We came out of the subway and there it was looming before us – the aptly named Colosseum. Today's Texans might feel a great affinity with the ancient Romans; bigger was definitely better. Put in a new floor and the next Superbowl could be held right here. Next to the Colosseum was a giant arch commemorating the defeat of the Israelites. The ancient Romans were pretty nice as conquerors go. They pretty much left you alone as long as you promised to worship their emperor as a god. Since most of the folks that they conquered were already worshipping a long list of gods, adding one more was no big deal. But the Jews worshipped only one god and could not be talked out of it. After another Roman invasion the temple in Jerusalem was destroyed. With no temple as the center of their faith, the Jews dispersed and scattered around the world, only uniting in modern day Israel 2,000 years later, a military defeat that still has repercussions today.
A short walk uphill brought us to the Roman Forum, the center of ancient life beginning in 500BC and lasting 1,000 years. The Senate was here; Julius Caesar died here. Every conqueror marched through the area parading the slaves and captured booty. At its height perhaps 1,000,000 people lived here bathing regularly and going to shows at the Colossseum. After the fall less than 10,000 remained and the forum area was covered with detritus. It wasn't until the 1700's when the tops of some of the columns were noticed again and excavations began. Being buried under the soil for so long, kept many of the remnants of the powerful empire in good condition. The area made us think of a giant jig saw puzzle. The pieces are scattered all over and archeologists are still trying to put them all back together.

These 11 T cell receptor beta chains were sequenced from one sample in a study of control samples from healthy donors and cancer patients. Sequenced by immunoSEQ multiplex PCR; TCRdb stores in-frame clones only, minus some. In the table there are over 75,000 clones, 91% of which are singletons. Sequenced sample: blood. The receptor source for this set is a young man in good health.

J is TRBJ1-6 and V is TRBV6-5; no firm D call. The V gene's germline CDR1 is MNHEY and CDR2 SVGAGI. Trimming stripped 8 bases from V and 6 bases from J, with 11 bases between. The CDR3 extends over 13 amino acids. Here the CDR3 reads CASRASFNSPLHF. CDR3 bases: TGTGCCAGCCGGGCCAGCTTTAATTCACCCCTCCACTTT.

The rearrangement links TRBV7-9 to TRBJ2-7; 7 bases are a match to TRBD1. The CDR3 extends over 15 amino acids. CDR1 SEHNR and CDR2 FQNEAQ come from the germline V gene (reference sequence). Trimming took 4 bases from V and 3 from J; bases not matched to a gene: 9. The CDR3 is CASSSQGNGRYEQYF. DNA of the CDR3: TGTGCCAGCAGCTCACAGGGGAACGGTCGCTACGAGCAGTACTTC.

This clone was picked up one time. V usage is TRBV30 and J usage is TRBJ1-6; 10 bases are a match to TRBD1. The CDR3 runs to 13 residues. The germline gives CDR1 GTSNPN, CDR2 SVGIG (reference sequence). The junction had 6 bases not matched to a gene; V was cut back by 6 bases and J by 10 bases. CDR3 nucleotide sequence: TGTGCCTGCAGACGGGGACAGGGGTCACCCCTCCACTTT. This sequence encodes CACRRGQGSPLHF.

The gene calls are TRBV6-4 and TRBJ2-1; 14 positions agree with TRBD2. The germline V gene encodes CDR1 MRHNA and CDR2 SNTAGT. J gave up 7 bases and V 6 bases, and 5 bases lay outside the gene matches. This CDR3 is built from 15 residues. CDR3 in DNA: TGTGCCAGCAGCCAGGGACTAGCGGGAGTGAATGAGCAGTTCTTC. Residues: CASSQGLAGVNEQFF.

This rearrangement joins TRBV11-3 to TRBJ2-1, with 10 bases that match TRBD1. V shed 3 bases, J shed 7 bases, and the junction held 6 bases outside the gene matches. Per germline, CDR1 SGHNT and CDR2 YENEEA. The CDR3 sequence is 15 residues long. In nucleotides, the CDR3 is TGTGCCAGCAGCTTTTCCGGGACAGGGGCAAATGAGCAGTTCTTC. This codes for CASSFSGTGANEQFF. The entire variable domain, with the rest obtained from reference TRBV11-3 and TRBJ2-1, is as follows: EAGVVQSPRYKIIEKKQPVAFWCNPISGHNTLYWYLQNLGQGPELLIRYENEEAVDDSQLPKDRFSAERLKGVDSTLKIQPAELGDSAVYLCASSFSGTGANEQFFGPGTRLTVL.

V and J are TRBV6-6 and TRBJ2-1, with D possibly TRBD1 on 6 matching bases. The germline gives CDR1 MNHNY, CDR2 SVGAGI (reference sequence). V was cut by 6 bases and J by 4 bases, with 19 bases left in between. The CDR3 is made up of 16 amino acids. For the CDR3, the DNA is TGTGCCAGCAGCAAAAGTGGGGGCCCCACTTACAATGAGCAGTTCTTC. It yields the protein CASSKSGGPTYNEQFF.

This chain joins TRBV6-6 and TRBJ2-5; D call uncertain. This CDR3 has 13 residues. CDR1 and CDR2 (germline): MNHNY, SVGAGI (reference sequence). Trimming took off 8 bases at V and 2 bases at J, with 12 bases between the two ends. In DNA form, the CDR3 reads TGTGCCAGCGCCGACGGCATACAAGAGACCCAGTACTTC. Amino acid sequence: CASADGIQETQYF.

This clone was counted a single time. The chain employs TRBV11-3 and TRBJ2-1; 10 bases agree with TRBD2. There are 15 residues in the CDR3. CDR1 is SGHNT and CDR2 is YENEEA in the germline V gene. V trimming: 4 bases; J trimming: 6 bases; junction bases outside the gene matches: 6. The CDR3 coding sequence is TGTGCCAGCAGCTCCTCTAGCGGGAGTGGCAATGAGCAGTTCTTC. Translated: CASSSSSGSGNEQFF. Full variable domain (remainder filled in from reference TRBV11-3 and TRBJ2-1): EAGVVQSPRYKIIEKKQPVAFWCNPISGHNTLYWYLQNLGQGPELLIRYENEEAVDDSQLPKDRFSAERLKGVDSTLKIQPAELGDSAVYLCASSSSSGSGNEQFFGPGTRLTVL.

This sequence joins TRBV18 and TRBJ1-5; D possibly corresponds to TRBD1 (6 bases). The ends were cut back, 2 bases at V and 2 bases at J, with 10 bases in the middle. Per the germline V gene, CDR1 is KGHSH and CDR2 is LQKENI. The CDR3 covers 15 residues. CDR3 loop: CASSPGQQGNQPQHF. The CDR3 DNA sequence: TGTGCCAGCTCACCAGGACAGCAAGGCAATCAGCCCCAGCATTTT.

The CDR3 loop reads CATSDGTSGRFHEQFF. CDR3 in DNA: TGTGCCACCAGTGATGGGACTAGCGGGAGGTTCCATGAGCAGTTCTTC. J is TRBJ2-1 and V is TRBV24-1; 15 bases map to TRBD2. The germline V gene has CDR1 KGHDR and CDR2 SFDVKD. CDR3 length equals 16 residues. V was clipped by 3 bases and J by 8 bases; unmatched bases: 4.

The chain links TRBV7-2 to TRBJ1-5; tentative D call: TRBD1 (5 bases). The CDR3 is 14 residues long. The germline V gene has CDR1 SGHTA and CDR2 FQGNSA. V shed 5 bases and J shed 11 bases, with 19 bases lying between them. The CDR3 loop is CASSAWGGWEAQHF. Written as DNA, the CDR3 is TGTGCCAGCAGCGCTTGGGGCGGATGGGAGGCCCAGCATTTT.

As the Roman empire collapsed, the Catholic church took over, in many cases coopting the buildings or parts of them and making them into churches. The Pantheon is the best example of this – this building has been used as a place of worship for 2,000 years. The Christians took out the statues of Roman gods and replaced them with statues of their own. The dome of the Pantheon served as the model for the dome of St. Peter's. The Romans invented cement and used it to create this open air construction. The marble floor slopes slightly so that the rain that comes in the roof hole can drain. Compared to some of the other churches we've seen here, this Roman design is a light and airy temple as vital as it was when first built. It is elegant with various colored pieces of marble comprising the main decoration and is not nearly as over the top as the other more baroque churches here.
We got a great aerial view of all the sights we've seen here by going to the top of the Victor Emmanuel monument. Italy was still a collection of city states long after the other countries in Europe had unified, and Victor Emmanuel is the George Washington of Italy. While we honor George with a modest sized monument, the 50th anniversary of unification was celebrated with the construction of this monstrosity, the altar of the nation. The statue of VE at the top is so huge, his mustache is five feet wide. The monument is located right next to the Forum and doubtless covers over more precious ruins, and many locals hate it giving it nicknames such as “the wedding cake,” “the typewriter,” or “the dentures.” We've only just twirled around it on a bus in previous visits, so it was fun to go to the top and see all Rome before us. Since no building is allowed to be taller than St. Peter's, Rome has a condensed skyline, totally unlike our home city.
Rome has many picturesque piazzas and we have visited a number of them only at night, when the street performers come out and put on a show. We decided to see Piazza Navona during day light and enjoy the Bernini Fountain commemorating the four continents known at the time with statues representing their rivers. The huge square is built on a former Roman emperor's racing oval. Having some gelati here is a must; we complied. It was a relaxing end to another sunny day filled with walking and photography.